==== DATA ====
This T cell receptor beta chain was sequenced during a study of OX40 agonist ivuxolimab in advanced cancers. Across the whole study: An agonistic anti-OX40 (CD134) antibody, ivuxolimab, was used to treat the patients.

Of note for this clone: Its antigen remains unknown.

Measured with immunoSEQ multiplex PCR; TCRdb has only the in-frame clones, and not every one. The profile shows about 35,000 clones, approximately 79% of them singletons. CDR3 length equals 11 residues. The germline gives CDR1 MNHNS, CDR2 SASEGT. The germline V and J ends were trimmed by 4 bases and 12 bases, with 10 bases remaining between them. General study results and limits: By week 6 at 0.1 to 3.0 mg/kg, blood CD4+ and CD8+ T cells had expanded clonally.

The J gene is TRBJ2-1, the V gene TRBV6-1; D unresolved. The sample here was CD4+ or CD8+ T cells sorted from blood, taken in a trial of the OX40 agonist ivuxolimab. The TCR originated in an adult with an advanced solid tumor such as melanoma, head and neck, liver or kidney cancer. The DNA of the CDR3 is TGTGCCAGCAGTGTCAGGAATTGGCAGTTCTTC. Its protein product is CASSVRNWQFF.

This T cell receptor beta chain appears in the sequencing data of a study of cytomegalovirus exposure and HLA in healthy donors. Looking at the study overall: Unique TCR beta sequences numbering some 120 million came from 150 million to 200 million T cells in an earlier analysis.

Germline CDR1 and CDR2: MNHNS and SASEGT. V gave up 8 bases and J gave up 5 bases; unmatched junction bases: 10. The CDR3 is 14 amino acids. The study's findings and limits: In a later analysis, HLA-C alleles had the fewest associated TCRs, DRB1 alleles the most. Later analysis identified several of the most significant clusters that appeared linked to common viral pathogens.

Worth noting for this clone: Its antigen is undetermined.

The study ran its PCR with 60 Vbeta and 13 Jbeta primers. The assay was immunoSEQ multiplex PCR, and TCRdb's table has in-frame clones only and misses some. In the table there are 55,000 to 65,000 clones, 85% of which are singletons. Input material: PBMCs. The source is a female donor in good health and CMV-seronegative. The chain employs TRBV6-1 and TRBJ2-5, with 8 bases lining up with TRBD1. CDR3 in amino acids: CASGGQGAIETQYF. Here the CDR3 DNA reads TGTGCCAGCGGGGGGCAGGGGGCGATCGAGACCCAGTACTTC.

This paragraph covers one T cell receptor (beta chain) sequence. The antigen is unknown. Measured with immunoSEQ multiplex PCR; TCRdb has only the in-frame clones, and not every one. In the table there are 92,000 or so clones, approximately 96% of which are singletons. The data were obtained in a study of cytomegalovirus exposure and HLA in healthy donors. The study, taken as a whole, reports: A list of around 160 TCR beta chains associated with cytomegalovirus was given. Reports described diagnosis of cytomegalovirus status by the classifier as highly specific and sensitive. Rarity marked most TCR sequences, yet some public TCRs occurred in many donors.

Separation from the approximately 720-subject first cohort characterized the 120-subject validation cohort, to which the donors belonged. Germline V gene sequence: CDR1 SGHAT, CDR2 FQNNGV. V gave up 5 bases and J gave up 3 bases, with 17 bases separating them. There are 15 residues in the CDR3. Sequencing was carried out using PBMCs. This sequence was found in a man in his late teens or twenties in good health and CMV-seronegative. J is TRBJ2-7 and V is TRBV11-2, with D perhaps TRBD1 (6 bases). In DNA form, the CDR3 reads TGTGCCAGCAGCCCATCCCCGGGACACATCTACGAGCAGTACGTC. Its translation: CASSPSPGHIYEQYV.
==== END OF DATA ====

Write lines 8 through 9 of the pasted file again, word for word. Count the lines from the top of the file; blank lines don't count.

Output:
The study ran its PCR with 60 Vbeta and 13 Jbeta primers. The assay was immunoSEQ multiplex PCR, and TCRdb's table has in-frame clones only and misses some. In the table there are 55,000 to 65,000 clones, 85% of which are singletons. Input material: PBMCs. The source is a female donor in good health and CMV-seronegative. The chain employs TRBV6-1 and TRBJ2-5, with 8 bases lining up with TRBD1. CDR3 in amino acids: CASGGQGAIETQYF. Here the CDR3 DNA reads TGTGCCAGCGGGGGGCAGGGGGCGATCGAGACCCAGTACTTC.

This paragraph covers one T cell receptor (beta chain) sequence. The antigen is unknown. Measured with immunoSEQ multiplex PCR; TCRdb has only the in-frame clones, and not every one. In the table there are 92,000 or so clones, approximately 96% of which are singletons. The data were obtained in a study of cytomegalovirus exposure and HLA in healthy donors. The study, taken as a whole, reports: A list of around 160 TCR beta chains associated with cytomegalovirus was given. Reports described diagnosis of cytomegalovirus status by the classifier as highly specific and sensitive. Rarity marked most TCR sequences, yet some public TCRs occurred in many donors.